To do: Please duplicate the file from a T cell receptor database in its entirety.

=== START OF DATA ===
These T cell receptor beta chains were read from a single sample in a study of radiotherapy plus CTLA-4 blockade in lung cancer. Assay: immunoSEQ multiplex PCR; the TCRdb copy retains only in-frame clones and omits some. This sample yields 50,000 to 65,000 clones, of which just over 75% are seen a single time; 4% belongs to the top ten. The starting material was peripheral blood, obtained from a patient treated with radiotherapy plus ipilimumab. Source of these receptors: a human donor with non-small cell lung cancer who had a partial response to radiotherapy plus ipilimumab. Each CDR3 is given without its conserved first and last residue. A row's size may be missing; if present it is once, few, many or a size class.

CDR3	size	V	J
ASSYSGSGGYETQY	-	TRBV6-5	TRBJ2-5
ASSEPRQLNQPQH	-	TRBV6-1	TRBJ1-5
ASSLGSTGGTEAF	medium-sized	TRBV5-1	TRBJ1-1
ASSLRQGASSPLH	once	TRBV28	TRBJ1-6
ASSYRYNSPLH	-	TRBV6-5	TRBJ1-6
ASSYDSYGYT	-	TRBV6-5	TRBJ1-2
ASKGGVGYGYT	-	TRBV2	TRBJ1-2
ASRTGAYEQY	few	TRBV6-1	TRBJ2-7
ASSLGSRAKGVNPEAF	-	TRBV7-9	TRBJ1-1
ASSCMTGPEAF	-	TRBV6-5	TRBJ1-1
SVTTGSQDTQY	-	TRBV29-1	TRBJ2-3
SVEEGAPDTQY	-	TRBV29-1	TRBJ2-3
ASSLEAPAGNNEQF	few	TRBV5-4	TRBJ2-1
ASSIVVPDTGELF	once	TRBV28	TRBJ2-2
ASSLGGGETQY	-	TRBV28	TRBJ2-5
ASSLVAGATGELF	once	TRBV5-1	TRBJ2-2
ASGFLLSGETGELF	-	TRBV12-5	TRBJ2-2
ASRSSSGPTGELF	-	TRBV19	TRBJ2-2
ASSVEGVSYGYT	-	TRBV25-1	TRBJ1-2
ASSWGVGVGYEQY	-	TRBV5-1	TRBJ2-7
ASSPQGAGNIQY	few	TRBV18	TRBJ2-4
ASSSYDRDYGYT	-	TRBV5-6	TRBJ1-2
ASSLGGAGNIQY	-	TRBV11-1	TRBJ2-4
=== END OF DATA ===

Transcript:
These T cell receptor beta chains were read from a single sample in a study of radiotherapy plus CTLA-4 blockade in lung cancer. Assay: immunoSEQ multiplex PCR; the TCRdb copy retains only in-frame clones and omits some. This sample yields 50,000 to 65,000 clones, of which just over 75% are seen a single time; 4% belongs to the top ten. The starting material was peripheral blood, obtained from a patient treated with radiotherapy plus ipilimumab. Source of these receptors: a human donor with non-small cell lung cancer who had a partial response to radiotherapy plus ipilimumab. Each CDR3 is given without its conserved first and last residue. A row's size may be missing; if present it is once, few, many or a size class.

CDR3	size	V	J
ASSYSGSGGYETQY	-	TRBV6-5	TRBJ2-5
ASSEPRQLNQPQH	-	TRBV6-1	TRBJ1-5
ASSLGSTGGTEAF	medium-sized	TRBV5-1	TRBJ1-1
ASSLRQGASSPLH	once	TRBV28	TRBJ1-6
ASSYRYNSPLH	-	TRBV6-5	TRBJ1-6
ASSYDSYGYT	-	TRBV6-5	TRBJ1-2
ASKGGVGYGYT	-	TRBV2	TRBJ1-2
ASRTGAYEQY	few	TRBV6-1	TRBJ2-7
ASSLGSRAKGVNPEAF	-	TRBV7-9	TRBJ1-1
ASSCMTGPEAF	-	TRBV6-5	TRBJ1-1
SVTTGSQDTQY	-	TRBV29-1	TRBJ2-3
SVEEGAPDTQY	-	TRBV29-1	TRBJ2-3
ASSLEAPAGNNEQF	few	TRBV5-4	TRBJ2-1
ASSIVVPDTGELF	once	TRBV28	TRBJ2-2
ASSLGGGETQY	-	TRBV28	TRBJ2-5
ASSLVAGATGELF	once	TRBV5-1	TRBJ2-2
ASGFLLSGETGELF	-	TRBV12-5	TRBJ2-2
ASRSSSGPTGELF	-	TRBV19	TRBJ2-2
ASSVEGVSYGYT	-	TRBV25-1	TRBJ1-2
ASSWGVGVGYEQY	-	TRBV5-1	TRBJ2-7
ASSPQGAGNIQY	few	TRBV18	TRBJ2-4
ASSSYDRDYGYT	-	TRBV5-6	TRBJ1-2
ASSLGGAGNIQY	-	TRBV11-1	TRBJ2-4